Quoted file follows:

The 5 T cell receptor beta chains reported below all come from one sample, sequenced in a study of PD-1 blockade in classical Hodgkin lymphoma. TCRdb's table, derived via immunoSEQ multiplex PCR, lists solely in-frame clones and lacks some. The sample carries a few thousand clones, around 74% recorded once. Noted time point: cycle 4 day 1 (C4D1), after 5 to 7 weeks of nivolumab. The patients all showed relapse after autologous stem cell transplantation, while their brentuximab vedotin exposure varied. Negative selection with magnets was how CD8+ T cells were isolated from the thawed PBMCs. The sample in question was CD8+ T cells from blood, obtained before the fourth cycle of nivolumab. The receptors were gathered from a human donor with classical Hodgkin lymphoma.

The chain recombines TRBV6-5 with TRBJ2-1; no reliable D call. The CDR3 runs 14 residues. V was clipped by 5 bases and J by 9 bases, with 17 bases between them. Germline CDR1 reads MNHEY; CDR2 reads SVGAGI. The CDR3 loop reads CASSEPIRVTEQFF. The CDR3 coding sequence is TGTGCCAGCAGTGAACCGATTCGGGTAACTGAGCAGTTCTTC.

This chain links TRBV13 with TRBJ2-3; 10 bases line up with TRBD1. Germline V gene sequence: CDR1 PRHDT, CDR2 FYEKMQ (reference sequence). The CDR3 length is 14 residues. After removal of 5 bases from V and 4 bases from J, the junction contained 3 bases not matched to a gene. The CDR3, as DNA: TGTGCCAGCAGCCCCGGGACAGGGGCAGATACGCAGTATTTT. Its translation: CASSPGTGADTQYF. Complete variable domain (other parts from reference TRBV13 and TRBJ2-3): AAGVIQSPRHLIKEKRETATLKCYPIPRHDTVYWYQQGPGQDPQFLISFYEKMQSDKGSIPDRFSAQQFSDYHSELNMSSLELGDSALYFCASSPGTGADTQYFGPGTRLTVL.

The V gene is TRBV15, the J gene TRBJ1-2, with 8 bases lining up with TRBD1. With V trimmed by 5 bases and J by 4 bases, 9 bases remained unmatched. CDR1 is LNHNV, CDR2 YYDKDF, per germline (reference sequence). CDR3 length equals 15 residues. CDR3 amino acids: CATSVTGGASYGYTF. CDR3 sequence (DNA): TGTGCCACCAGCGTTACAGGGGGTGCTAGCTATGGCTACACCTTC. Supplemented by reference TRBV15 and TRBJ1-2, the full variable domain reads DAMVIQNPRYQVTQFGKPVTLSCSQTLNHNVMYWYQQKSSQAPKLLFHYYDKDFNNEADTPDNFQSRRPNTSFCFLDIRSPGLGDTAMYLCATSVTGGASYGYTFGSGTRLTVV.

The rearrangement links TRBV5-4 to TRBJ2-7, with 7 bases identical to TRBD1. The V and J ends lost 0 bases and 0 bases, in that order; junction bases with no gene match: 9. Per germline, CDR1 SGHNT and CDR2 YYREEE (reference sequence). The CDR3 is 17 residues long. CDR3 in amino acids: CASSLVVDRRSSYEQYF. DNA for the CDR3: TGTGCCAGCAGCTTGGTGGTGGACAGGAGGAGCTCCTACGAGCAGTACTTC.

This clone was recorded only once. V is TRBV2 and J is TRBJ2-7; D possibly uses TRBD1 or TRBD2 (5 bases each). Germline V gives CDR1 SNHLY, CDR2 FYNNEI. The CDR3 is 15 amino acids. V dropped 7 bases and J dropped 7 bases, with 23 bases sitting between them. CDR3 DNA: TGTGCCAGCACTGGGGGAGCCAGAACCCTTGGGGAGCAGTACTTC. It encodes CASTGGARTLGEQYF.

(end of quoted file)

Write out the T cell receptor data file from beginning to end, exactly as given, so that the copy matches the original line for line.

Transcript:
The 5 T cell receptor beta chains reported below all come from one sample, sequenced in a study of PD-1 blockade in classical Hodgkin lymphoma. TCRdb's table, derived via immunoSEQ multiplex PCR, lists solely in-frame clones and lacks some. The sample carries a few thousand clones, around 74% recorded once. Noted time point: cycle 4 day 1 (C4D1), after 5 to 7 weeks of nivolumab. The patients all showed relapse after autologous stem cell transplantation, while their brentuximab vedotin exposure varied. Negative selection with magnets was how CD8+ T cells were isolated from the thawed PBMCs. The sample in question was CD8+ T cells from blood, obtained before the fourth cycle of nivolumab. The receptors were gathered from a human donor with classical Hodgkin lymphoma.

The chain recombines TRBV6-5 with TRBJ2-1; no reliable D call. The CDR3 runs 14 residues. V was clipped by 5 bases and J by 9 bases, with 17 bases between them. Germline CDR1 reads MNHEY; CDR2 reads SVGAGI. The CDR3 loop reads CASSEPIRVTEQFF. The CDR3 coding sequence is TGTGCCAGCAGTGAACCGATTCGGGTAACTGAGCAGTTCTTC.

This chain links TRBV13 with TRBJ2-3; 10 bases line up with TRBD1. Germline V gene sequence: CDR1 PRHDT, CDR2 FYEKMQ (reference sequence). The CDR3 length is 14 residues. After removal of 5 bases from V and 4 bases from J, the junction contained 3 bases not matched to a gene. The CDR3, as DNA: TGTGCCAGCAGCCCCGGGACAGGGGCAGATACGCAGTATTTT. Its translation: CASSPGTGADTQYF. Complete variable domain (other parts from reference TRBV13 and TRBJ2-3): AAGVIQSPRHLIKEKRETATLKCYPIPRHDTVYWYQQGPGQDPQFLISFYEKMQSDKGSIPDRFSAQQFSDYHSELNMSSLELGDSALYFCASSPGTGADTQYFGPGTRLTVL.

The V gene is TRBV15, the J gene TRBJ1-2, with 8 bases lining up with TRBD1. With V trimmed by 5 bases and J by 4 bases, 9 bases remained unmatched. CDR1 is LNHNV, CDR2 YYDKDF, per germline (reference sequence). CDR3 length equals 15 residues. CDR3 amino acids: CATSVTGGASYGYTF. CDR3 sequence (DNA): TGTGCCACCAGCGTTACAGGGGGTGCTAGCTATGGCTACACCTTC. Supplemented by reference TRBV15 and TRBJ1-2, the full variable domain reads DAMVIQNPRYQVTQFGKPVTLSCSQTLNHNVMYWYQQKSSQAPKLLFHYYDKDFNNEADTPDNFQSRRPNTSFCFLDIRSPGLGDTAMYLCATSVTGGASYGYTFGSGTRLTVV.

The rearrangement links TRBV5-4 to TRBJ2-7, with 7 bases identical to TRBD1. The V and J ends lost 0 bases and 0 bases, in that order; junction bases with no gene match: 9. Per germline, CDR1 SGHNT and CDR2 YYREEE (reference sequence). The CDR3 is 17 residues long. CDR3 in amino acids: CASSLVVDRRSSYEQYF. DNA for the CDR3: TGTGCCAGCAGCTTGGTGGTGGACAGGAGGAGCTCCTACGAGCAGTACTTC.

This clone was recorded only once. V is TRBV2 and J is TRBJ2-7; D possibly uses TRBD1 or TRBD2 (5 bases each). Germline V gives CDR1 SNHLY, CDR2 FYNNEI. The CDR3 is 15 amino acids. V dropped 7 bases and J dropped 7 bases, with 23 bases sitting between them. CDR3 DNA: TGTGCCAGCACTGGGGGAGCCAGAACCCTTGGGGAGCAGTACTTC. It encodes CASTGGARTLGEQYF.